The Gospel teaches what Jesus’ kingdom requires of us: it reminds us that closeness and tenderness are the rule of life for us also, and that on this basis we will be judged.  This is the great parable of the final judgement in Matthew 25.  The King says: “Come, O blessed of my Father, inherit the kingdom prepared for you from the foundation of the world; for I was hungry and you gave me food, I was thirsty and you gave me drink, I was a stranger and you welcomed me, I was naked and you clothed me, I was sick and you visited me, I was in prison and you came to me” (25:34-36).  The righteous will ask him: when did we do all this?  And he will answer them: “Truly, I say to you, as you did it to one of the least of these my brethren, you did it to me” (Mt 25:40).
The starting point of salvation is not the confession of the sovereignty of Christ, but rather the imitation of Jesus’ works of mercy through which he brought about his kingdom.  The one who accomplishes these works shows that he has welcomed Christ’s sovereignty, because he has opened his heart to God’s charity.  In the twilight of life we will be judged on our love for, closeness to and tenderness towards our brothers and sisters.  Upon this will depend our entry into, or exclusion from, the kingdom of God: our belonging to the one side or the other.  Through his victory, Jesus has opened to us his kingdom.  But it is for us to enter into it, beginning with our life now, by being close in concrete ways to our brothers and sisters who ask for bread, clothing, acceptance, solidarity.  If we truly love them, we will be willing to share with them what is most precious to us, Jesus himself and his Gospel.
Today the Church places before us the example of these new saints.  Each in his or her own way served the kingdom of God, of which they became heirs, precisely through works of generous devotion to God and their brothers and sisters.  They responded with extraordinary creativity to the commandment of love of God and neighbour.  They dedicated themselves, without holding back, to serving the least and assisting the destitute, sick, elderly and pilgrims.  Their preference for the smallest and poorest was the reflection and measure of their unconditional love of God.  In fact, they sought and discovered love in a strong and personal relationship with God, from whence springs forth true love for one’s neighbour.  In the hour of judgement, therefore, they heard that tender invitation: “Come, O blessed of my Father, inherit the kingdom prepared for you from the foundation of the world” (Mt 25:34).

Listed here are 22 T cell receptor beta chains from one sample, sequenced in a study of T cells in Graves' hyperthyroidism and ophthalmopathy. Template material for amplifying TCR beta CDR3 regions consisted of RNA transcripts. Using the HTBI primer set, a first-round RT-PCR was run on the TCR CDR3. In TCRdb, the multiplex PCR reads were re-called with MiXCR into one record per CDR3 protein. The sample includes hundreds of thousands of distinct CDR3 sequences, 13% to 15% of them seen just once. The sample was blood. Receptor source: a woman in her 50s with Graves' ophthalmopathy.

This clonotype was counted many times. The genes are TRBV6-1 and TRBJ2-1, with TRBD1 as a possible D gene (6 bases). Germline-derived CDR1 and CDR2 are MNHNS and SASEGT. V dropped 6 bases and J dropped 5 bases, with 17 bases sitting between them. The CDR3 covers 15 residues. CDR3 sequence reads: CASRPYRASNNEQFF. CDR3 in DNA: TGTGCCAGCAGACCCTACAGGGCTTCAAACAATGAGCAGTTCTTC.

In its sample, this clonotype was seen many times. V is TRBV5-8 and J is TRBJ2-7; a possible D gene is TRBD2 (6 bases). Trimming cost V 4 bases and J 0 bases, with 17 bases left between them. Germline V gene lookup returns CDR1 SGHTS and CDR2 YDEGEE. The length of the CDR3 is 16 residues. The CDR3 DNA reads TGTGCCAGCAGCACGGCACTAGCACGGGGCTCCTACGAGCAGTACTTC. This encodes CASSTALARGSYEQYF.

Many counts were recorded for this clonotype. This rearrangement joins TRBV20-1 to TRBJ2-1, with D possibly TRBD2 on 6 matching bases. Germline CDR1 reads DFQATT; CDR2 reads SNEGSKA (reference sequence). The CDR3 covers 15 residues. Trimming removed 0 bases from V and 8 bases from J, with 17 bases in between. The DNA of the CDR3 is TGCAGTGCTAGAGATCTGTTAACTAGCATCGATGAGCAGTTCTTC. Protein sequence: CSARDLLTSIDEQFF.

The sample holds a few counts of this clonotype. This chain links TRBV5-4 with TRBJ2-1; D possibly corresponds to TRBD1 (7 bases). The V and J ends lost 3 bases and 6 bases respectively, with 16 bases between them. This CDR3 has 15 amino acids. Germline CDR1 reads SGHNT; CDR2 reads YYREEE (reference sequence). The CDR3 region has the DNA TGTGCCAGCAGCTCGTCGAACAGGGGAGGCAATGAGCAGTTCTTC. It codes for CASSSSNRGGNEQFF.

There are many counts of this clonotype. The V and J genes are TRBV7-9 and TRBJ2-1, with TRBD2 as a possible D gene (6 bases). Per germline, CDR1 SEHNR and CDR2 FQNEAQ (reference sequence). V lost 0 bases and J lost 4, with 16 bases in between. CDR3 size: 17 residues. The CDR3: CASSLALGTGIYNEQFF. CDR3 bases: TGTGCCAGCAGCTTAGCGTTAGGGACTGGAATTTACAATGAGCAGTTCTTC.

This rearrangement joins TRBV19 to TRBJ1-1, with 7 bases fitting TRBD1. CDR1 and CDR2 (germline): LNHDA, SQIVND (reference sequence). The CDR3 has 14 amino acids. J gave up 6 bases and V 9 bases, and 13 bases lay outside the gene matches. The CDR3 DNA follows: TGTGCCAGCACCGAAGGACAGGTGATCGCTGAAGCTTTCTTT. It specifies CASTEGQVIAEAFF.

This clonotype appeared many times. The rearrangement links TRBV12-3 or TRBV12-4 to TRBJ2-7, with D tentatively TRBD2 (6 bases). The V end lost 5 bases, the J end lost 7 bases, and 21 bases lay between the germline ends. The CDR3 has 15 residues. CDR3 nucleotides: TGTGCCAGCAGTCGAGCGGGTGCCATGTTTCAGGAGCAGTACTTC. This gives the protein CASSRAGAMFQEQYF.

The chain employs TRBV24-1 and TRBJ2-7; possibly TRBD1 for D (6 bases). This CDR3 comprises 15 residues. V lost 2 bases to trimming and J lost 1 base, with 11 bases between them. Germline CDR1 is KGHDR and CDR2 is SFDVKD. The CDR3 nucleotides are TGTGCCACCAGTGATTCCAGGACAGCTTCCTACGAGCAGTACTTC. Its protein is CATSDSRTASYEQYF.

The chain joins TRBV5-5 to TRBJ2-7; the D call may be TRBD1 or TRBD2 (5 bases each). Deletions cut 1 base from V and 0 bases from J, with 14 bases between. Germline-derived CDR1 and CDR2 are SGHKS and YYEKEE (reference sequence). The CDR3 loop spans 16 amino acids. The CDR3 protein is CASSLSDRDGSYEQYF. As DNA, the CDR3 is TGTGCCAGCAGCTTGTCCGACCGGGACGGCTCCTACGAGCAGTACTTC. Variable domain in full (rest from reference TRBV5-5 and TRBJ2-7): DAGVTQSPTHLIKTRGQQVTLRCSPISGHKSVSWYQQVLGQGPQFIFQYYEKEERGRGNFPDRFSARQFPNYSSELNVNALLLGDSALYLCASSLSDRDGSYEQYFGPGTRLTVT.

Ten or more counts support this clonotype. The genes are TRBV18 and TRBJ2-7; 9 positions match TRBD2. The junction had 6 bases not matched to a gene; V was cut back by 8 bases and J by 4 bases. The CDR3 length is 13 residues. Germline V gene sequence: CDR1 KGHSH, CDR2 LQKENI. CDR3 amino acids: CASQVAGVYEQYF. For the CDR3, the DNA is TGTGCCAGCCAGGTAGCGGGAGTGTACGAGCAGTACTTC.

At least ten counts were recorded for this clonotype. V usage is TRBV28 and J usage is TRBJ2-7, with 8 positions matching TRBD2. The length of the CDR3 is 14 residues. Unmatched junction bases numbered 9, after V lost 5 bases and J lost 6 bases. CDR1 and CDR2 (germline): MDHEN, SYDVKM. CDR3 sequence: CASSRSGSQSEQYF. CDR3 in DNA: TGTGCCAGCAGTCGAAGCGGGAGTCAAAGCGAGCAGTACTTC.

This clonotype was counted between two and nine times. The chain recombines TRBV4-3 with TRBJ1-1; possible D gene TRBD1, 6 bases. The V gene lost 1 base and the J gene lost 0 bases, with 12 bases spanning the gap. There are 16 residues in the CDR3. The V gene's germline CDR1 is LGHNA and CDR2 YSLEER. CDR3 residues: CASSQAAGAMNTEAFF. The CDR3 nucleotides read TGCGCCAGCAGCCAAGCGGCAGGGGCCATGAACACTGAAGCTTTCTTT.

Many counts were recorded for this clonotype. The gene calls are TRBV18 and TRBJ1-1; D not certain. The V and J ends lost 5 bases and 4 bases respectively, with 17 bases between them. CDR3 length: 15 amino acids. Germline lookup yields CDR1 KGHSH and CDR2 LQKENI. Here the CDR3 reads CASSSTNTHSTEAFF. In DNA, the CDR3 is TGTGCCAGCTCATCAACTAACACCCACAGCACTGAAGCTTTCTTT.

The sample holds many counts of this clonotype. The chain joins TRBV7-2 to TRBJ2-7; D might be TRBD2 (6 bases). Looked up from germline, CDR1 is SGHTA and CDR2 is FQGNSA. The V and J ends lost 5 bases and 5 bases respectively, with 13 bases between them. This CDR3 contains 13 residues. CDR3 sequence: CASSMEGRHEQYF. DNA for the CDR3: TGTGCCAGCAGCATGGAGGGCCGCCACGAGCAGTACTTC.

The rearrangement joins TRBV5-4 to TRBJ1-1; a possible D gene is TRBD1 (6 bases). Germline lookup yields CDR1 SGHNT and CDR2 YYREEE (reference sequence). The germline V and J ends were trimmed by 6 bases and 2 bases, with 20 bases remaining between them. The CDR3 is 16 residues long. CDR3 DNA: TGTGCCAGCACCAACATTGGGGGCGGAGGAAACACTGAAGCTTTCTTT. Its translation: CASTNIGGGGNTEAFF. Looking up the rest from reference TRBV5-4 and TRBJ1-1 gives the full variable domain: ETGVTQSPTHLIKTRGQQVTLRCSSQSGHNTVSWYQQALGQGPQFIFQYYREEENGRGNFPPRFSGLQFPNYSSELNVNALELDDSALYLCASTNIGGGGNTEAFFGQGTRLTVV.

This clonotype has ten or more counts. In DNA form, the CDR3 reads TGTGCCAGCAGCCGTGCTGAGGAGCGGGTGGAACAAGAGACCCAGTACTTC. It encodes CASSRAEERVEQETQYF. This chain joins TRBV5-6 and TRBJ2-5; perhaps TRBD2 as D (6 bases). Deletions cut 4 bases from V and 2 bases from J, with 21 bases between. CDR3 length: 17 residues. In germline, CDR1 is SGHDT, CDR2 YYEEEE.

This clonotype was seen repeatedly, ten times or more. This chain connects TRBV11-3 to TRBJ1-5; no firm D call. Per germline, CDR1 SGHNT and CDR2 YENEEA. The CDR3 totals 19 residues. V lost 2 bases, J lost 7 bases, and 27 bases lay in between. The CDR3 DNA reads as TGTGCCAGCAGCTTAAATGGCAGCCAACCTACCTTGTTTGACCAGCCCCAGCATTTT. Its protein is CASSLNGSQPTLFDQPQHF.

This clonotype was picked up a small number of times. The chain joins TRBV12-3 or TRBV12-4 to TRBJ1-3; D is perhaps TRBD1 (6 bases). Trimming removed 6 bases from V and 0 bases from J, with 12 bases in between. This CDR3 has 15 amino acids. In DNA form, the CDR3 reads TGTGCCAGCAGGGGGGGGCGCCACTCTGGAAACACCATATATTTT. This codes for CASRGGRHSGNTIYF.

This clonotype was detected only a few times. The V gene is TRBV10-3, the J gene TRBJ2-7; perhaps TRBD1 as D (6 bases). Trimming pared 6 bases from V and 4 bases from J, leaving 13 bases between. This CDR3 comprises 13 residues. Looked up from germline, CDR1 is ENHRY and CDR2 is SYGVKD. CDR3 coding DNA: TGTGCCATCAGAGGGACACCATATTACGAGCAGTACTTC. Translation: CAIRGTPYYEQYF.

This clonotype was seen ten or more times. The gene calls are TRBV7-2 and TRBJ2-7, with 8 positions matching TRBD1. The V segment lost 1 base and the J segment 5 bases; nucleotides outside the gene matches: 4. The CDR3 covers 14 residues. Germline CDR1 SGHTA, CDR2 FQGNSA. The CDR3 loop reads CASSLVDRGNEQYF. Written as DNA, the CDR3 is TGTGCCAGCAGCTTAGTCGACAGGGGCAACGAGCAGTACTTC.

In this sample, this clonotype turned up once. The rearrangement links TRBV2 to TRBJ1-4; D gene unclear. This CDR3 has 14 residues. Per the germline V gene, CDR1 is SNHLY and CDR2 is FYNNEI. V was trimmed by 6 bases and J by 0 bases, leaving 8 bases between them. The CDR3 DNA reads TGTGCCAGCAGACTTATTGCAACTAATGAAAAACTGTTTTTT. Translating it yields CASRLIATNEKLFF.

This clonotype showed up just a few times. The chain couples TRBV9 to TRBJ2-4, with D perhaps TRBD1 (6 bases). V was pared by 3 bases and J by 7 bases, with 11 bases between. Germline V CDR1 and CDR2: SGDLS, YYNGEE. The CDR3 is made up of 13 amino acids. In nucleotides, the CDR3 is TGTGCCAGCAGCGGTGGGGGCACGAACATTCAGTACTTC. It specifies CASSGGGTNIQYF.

Through the rite of canonization, we have confessed once again the mystery of God’s kingdom and we have honoured Christ the King, the Shepherd full of love for his sheep.  May our new saints, through their witness and intercession, increase within us the joy of walking in the way of the Gospel and our resolve to embrace the Gospel as the compass of our lives.  Let us follow in their footsteps, imitating their faith and love, so that our hope too may be clothed in immortality.  May we not allow ourselves to be distracted by other earthly and fleeting interests.  And may Mary, our Mother and Queen of all Saints, guide us on the way to the kingdom of heaven.  Amen.
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On the Feast of Christ the King, 

during the canonization Mass 

of six new saints, Pope Francis

 said that Jesus Christ’s 

kingdom comes through his 

works of mercy--works that

Christians must imitate with 

tenderness.

“In the twilight of life we will be judged on our love for, closeness to and tenderness towards our brothers and sisters,” the Pope said Sunday to myriad people in St. Peter’s Square. “If we truly love them, we will be willing to share with them what is most precious to us, Jesus himself and his Gospel.”

“Jesus is not a King according to earthly ways,” the Holy Father said. Rather, “his reign is not to command, but to obey the Father, to give himself over to the Father, so that his plan of love and salvation may be brought to fulfillment.”